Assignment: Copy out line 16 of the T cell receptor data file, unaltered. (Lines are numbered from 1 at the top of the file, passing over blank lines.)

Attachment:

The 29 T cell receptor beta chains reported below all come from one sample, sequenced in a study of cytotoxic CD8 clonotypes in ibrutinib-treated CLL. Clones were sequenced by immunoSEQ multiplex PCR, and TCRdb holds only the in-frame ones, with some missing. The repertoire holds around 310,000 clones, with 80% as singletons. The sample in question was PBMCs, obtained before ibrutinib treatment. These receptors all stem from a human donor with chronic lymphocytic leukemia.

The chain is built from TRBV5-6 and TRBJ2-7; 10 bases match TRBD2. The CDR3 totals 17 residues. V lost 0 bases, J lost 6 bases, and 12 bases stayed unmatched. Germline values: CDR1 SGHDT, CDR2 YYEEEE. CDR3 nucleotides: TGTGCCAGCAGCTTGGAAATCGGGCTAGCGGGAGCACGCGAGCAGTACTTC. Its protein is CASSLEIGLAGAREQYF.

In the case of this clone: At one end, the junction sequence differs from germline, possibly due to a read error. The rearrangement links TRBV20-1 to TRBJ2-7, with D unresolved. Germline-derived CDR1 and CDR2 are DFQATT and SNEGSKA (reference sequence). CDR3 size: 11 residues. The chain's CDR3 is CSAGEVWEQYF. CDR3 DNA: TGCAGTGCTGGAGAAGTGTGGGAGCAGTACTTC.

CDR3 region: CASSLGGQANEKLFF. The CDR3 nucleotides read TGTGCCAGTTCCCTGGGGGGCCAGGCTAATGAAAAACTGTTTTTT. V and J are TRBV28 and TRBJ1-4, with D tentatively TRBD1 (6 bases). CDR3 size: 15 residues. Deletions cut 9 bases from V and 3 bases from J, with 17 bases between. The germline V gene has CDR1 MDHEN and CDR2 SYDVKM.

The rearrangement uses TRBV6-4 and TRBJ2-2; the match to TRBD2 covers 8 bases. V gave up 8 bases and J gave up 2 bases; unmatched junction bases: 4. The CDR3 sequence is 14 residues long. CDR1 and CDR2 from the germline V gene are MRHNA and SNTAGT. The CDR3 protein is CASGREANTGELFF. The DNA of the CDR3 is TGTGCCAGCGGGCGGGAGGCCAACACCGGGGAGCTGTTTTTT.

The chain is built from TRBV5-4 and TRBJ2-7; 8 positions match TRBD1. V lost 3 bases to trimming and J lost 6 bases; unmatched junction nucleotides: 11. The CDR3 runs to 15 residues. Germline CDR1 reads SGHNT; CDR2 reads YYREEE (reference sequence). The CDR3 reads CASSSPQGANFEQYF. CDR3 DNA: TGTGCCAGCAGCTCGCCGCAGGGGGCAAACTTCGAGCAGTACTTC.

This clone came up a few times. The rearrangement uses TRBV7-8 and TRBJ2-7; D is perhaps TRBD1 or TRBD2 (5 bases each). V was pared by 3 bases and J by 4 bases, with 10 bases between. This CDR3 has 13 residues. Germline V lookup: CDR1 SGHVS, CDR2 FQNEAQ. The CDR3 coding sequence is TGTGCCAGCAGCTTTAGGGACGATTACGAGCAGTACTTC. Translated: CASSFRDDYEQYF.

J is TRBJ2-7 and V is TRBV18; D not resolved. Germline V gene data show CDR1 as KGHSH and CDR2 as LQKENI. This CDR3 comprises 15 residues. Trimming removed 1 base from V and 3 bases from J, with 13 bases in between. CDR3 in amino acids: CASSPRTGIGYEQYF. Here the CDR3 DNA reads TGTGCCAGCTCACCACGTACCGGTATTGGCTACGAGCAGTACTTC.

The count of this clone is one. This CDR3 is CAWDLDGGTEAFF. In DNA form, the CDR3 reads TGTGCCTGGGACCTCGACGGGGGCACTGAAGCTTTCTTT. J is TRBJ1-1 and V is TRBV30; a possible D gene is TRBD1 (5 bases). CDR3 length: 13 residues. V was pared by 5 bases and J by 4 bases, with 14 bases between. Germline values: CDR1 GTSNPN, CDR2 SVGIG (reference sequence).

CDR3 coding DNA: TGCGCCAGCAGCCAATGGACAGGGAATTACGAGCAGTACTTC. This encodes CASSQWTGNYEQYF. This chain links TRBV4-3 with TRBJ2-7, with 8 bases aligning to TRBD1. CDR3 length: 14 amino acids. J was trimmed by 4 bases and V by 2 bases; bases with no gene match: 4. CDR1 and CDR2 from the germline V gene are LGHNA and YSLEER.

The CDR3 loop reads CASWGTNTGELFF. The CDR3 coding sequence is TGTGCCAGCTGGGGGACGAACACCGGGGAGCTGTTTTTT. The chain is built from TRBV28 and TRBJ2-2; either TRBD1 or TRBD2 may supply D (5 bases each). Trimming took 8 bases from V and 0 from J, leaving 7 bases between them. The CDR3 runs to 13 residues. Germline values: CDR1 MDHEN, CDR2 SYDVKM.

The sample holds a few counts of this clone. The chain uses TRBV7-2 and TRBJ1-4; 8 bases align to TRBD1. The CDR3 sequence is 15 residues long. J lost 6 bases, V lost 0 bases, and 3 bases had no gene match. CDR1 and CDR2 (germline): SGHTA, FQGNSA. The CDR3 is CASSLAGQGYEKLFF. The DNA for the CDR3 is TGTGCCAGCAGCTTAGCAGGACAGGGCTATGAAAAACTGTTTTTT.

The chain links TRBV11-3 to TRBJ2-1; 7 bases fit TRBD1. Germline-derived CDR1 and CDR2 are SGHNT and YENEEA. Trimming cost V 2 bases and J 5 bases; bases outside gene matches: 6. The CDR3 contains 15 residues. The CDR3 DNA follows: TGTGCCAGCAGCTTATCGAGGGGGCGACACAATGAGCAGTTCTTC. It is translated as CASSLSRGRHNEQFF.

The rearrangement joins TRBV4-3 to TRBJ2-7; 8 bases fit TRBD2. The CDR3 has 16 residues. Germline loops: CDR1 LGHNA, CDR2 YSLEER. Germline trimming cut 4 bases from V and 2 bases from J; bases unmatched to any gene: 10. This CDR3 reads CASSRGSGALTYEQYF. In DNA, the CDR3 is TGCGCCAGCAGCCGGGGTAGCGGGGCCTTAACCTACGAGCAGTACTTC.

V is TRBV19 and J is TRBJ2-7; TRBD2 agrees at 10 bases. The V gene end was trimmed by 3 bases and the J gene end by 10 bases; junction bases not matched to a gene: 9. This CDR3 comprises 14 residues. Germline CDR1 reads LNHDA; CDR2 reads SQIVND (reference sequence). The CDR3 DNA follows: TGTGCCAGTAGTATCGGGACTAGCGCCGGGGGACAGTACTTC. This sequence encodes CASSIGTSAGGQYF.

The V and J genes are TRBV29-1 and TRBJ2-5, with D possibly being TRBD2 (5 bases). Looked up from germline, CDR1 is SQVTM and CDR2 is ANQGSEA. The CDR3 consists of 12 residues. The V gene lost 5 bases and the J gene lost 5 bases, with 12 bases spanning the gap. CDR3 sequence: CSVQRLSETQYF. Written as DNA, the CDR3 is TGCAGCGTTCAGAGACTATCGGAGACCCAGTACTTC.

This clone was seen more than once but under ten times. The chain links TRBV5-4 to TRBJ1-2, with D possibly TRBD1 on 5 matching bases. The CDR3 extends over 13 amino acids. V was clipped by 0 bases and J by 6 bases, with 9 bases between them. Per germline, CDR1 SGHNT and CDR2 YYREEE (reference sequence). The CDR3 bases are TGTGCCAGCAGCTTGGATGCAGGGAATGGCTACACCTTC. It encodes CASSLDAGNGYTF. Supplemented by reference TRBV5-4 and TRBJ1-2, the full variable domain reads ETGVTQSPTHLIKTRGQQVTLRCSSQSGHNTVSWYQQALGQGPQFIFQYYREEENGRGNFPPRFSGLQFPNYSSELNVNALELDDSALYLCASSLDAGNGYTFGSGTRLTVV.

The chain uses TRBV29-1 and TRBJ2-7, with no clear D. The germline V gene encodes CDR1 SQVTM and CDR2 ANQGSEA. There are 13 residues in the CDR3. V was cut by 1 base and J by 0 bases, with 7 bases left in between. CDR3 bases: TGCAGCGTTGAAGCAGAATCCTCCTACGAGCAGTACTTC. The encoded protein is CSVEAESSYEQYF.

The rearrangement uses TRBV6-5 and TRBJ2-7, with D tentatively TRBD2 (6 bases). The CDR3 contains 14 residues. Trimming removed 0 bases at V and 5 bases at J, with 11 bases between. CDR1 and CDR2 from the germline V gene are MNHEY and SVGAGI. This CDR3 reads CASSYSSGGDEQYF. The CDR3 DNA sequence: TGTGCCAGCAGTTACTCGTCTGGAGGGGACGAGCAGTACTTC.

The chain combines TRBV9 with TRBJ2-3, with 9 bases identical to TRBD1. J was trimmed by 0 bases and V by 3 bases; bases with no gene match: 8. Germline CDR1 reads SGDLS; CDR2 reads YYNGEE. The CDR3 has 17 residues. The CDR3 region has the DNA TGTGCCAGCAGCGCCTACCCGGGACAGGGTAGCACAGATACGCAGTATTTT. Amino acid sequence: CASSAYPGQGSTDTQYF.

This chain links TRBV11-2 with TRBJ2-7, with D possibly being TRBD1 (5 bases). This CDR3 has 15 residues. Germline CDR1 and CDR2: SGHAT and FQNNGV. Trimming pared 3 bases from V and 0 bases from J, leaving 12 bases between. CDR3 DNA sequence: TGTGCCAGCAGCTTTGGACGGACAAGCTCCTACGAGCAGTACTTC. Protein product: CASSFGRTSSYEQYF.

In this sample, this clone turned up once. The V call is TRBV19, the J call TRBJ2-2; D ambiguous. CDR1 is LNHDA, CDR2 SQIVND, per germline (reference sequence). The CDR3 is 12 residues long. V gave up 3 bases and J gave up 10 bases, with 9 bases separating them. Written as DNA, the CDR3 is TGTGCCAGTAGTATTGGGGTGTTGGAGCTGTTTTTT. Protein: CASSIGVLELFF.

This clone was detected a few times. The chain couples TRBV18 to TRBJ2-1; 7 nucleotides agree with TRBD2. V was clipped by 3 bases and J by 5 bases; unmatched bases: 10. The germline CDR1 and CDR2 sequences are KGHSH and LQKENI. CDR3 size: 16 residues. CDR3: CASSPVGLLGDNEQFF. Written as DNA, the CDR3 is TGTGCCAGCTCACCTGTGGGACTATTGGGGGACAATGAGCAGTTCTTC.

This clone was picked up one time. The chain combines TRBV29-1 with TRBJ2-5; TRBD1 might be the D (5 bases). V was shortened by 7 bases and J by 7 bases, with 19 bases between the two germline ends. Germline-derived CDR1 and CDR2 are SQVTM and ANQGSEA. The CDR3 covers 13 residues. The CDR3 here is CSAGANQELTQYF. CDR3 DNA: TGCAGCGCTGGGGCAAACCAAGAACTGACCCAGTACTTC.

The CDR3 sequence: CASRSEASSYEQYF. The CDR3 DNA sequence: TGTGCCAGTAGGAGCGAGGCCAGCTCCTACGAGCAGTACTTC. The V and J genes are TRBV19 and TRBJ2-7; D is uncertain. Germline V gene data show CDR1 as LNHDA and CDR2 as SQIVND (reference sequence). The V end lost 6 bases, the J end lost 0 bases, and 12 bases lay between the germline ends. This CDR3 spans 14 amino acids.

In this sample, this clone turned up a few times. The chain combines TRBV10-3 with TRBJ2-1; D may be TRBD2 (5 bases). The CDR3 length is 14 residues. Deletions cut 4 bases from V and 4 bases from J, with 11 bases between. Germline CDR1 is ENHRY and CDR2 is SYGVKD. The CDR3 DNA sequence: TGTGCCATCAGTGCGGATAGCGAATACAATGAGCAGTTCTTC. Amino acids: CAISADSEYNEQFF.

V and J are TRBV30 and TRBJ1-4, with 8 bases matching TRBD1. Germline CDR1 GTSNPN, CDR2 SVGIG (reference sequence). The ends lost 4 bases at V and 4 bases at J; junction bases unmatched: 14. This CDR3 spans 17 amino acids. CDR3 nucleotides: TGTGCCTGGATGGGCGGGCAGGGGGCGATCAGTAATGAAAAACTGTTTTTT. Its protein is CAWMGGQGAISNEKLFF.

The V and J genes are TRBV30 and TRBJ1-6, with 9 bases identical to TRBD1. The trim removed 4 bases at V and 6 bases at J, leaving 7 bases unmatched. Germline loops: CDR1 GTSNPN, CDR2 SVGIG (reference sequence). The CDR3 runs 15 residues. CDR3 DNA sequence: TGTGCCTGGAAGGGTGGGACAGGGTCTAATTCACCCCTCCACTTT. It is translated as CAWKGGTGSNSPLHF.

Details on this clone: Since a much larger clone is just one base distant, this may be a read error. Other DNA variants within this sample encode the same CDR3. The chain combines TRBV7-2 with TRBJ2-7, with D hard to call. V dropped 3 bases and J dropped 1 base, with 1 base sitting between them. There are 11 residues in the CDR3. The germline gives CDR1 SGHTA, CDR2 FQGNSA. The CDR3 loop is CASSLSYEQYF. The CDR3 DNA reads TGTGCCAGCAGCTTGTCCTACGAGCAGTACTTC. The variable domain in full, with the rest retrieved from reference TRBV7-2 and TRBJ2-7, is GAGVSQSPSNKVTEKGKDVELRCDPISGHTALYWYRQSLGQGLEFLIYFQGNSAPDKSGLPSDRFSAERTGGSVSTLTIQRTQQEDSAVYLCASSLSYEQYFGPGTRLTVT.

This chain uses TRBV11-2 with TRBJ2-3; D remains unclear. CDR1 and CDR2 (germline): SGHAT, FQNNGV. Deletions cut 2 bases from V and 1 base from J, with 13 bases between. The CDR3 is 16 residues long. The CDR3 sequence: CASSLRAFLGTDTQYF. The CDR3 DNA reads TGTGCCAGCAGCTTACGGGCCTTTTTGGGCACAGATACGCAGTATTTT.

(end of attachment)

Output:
The V and J genes are TRBV29-1 and TRBJ2-5, with D possibly being TRBD2 (5 bases). Looked up from germline, CDR1 is SQVTM and CDR2 is ANQGSEA. The CDR3 consists of 12 residues. The V gene lost 5 bases and the J gene lost 5 bases, with 12 bases spanning the gap. CDR3 sequence: CSVQRLSETQYF. Written as DNA, the CDR3 is TGCAGCGTTCAGAGACTATCGGAGACCCAGTACTTC.